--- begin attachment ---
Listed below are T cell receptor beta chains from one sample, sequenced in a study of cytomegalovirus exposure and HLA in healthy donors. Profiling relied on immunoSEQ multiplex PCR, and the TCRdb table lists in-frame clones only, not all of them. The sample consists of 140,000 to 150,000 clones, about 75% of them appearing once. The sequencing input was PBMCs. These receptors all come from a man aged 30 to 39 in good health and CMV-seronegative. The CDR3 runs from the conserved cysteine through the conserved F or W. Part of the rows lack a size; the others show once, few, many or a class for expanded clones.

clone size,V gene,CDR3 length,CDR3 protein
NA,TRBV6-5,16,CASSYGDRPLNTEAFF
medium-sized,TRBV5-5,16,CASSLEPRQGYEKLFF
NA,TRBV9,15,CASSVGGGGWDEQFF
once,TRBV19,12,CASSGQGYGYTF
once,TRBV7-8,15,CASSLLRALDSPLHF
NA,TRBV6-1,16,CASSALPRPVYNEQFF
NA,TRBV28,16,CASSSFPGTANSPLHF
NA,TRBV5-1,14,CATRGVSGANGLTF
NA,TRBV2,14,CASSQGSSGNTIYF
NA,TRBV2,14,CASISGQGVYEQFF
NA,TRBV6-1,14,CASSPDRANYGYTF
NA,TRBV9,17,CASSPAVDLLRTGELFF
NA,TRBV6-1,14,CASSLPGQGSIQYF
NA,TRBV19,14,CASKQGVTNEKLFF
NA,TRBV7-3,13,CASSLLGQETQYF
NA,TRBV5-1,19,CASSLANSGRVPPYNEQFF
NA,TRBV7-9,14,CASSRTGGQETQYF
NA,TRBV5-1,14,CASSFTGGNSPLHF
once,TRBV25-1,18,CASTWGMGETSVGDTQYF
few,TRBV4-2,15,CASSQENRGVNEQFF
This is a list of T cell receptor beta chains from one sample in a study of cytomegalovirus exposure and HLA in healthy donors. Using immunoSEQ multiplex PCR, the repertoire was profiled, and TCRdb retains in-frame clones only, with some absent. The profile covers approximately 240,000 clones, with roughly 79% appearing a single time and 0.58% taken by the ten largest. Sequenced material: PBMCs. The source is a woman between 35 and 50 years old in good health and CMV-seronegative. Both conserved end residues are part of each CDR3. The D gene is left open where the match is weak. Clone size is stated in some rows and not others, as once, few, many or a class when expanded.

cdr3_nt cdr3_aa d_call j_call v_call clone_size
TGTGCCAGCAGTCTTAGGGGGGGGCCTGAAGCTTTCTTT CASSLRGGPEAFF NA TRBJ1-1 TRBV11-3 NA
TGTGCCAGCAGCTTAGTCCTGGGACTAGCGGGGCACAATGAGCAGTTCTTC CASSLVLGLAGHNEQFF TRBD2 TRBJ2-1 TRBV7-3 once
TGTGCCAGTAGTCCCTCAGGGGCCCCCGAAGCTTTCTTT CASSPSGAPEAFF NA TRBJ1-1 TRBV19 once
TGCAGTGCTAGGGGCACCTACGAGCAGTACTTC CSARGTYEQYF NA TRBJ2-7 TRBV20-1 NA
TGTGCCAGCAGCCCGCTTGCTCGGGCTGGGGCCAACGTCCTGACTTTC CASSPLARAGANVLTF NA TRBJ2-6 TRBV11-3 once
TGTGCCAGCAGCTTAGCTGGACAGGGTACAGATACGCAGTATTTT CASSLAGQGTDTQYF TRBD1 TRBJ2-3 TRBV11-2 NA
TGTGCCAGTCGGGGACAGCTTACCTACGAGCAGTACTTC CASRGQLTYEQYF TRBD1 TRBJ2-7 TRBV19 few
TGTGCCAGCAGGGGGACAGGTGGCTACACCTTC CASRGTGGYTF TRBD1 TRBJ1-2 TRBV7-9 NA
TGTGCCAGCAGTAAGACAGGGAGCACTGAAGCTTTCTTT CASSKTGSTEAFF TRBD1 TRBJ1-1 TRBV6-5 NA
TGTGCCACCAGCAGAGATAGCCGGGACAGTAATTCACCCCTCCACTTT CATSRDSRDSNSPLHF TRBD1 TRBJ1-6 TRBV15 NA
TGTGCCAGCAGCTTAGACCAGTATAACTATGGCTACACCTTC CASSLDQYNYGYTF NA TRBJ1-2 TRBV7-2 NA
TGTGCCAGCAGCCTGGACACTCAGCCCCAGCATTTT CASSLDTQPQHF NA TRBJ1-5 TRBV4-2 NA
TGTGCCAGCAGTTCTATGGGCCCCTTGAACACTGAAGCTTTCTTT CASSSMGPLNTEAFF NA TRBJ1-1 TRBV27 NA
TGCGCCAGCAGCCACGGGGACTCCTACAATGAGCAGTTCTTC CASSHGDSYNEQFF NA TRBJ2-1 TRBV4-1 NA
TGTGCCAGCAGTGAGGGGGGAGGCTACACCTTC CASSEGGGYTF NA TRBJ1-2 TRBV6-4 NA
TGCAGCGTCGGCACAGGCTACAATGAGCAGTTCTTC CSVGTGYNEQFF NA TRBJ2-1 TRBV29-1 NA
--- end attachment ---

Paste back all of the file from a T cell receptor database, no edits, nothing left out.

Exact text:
Listed below are T cell receptor beta chains from one sample, sequenced in a study of cytomegalovirus exposure and HLA in healthy donors. Profiling relied on immunoSEQ multiplex PCR, and the TCRdb table lists in-frame clones only, not all of them. The sample consists of 140,000 to 150,000 clones, about 75% of them appearing once. The sequencing input was PBMCs. These receptors all come from a man aged 30 to 39 in good health and CMV-seronegative. The CDR3 runs from the conserved cysteine through the conserved F or W. Part of the rows lack a size; the others show once, few, many or a class for expanded clones.

clone size,V gene,CDR3 length,CDR3 protein
NA,TRBV6-5,16,CASSYGDRPLNTEAFF
medium-sized,TRBV5-5,16,CASSLEPRQGYEKLFF
NA,TRBV9,15,CASSVGGGGWDEQFF
once,TRBV19,12,CASSGQGYGYTF
once,TRBV7-8,15,CASSLLRALDSPLHF
NA,TRBV6-1,16,CASSALPRPVYNEQFF
NA,TRBV28,16,CASSSFPGTANSPLHF
NA,TRBV5-1,14,CATRGVSGANGLTF
NA,TRBV2,14,CASSQGSSGNTIYF
NA,TRBV2,14,CASISGQGVYEQFF
NA,TRBV6-1,14,CASSPDRANYGYTF
NA,TRBV9,17,CASSPAVDLLRTGELFF
NA,TRBV6-1,14,CASSLPGQGSIQYF
NA,TRBV19,14,CASKQGVTNEKLFF
NA,TRBV7-3,13,CASSLLGQETQYF
NA,TRBV5-1,19,CASSLANSGRVPPYNEQFF
NA,TRBV7-9,14,CASSRTGGQETQYF
NA,TRBV5-1,14,CASSFTGGNSPLHF
once,TRBV25-1,18,CASTWGMGETSVGDTQYF
few,TRBV4-2,15,CASSQENRGVNEQFF
This is a list of T cell receptor beta chains from one sample in a study of cytomegalovirus exposure and HLA in healthy donors. Using immunoSEQ multiplex PCR, the repertoire was profiled, and TCRdb retains in-frame clones only, with some absent. The profile covers approximately 240,000 clones, with roughly 79% appearing a single time and 0.58% taken by the ten largest. Sequenced material: PBMCs. The source is a woman between 35 and 50 years old in good health and CMV-seronegative. Both conserved end residues are part of each CDR3. The D gene is left open where the match is weak. Clone size is stated in some rows and not others, as once, few, many or a class when expanded.

cdr3_nt cdr3_aa d_call j_call v_call clone_size
TGTGCCAGCAGTCTTAGGGGGGGGCCTGAAGCTTTCTTT CASSLRGGPEAFF NA TRBJ1-1 TRBV11-3 NA
TGTGCCAGCAGCTTAGTCCTGGGACTAGCGGGGCACAATGAGCAGTTCTTC CASSLVLGLAGHNEQFF TRBD2 TRBJ2-1 TRBV7-3 once
TGTGCCAGTAGTCCCTCAGGGGCCCCCGAAGCTTTCTTT CASSPSGAPEAFF NA TRBJ1-1 TRBV19 once
TGCAGTGCTAGGGGCACCTACGAGCAGTACTTC CSARGTYEQYF NA TRBJ2-7 TRBV20-1 NA
TGTGCCAGCAGCCCGCTTGCTCGGGCTGGGGCCAACGTCCTGACTTTC CASSPLARAGANVLTF NA TRBJ2-6 TRBV11-3 once
TGTGCCAGCAGCTTAGCTGGACAGGGTACAGATACGCAGTATTTT CASSLAGQGTDTQYF TRBD1 TRBJ2-3 TRBV11-2 NA
TGTGCCAGTCGGGGACAGCTTACCTACGAGCAGTACTTC CASRGQLTYEQYF TRBD1 TRBJ2-7 TRBV19 few
TGTGCCAGCAGGGGGACAGGTGGCTACACCTTC CASRGTGGYTF TRBD1 TRBJ1-2 TRBV7-9 NA
TGTGCCAGCAGTAAGACAGGGAGCACTGAAGCTTTCTTT CASSKTGSTEAFF TRBD1 TRBJ1-1 TRBV6-5 NA
TGTGCCACCAGCAGAGATAGCCGGGACAGTAATTCACCCCTCCACTTT CATSRDSRDSNSPLHF TRBD1 TRBJ1-6 TRBV15 NA
TGTGCCAGCAGCTTAGACCAGTATAACTATGGCTACACCTTC CASSLDQYNYGYTF NA TRBJ1-2 TRBV7-2 NA
TGTGCCAGCAGCCTGGACACTCAGCCCCAGCATTTT CASSLDTQPQHF NA TRBJ1-5 TRBV4-2 NA
TGTGCCAGCAGTTCTATGGGCCCCTTGAACACTGAAGCTTTCTTT CASSSMGPLNTEAFF NA TRBJ1-1 TRBV27 NA
TGCGCCAGCAGCCACGGGGACTCCTACAATGAGCAGTTCTTC CASSHGDSYNEQFF NA TRBJ2-1 TRBV4-1 NA
TGTGCCAGCAGTGAGGGGGGAGGCTACACCTTC CASSEGGGYTF NA TRBJ1-2 TRBV6-4 NA
TGCAGCGTCGGCACAGGCTACAATGAGCAGTTCTTC CSVGTGYNEQFF NA TRBJ2-1 TRBV29-1 NA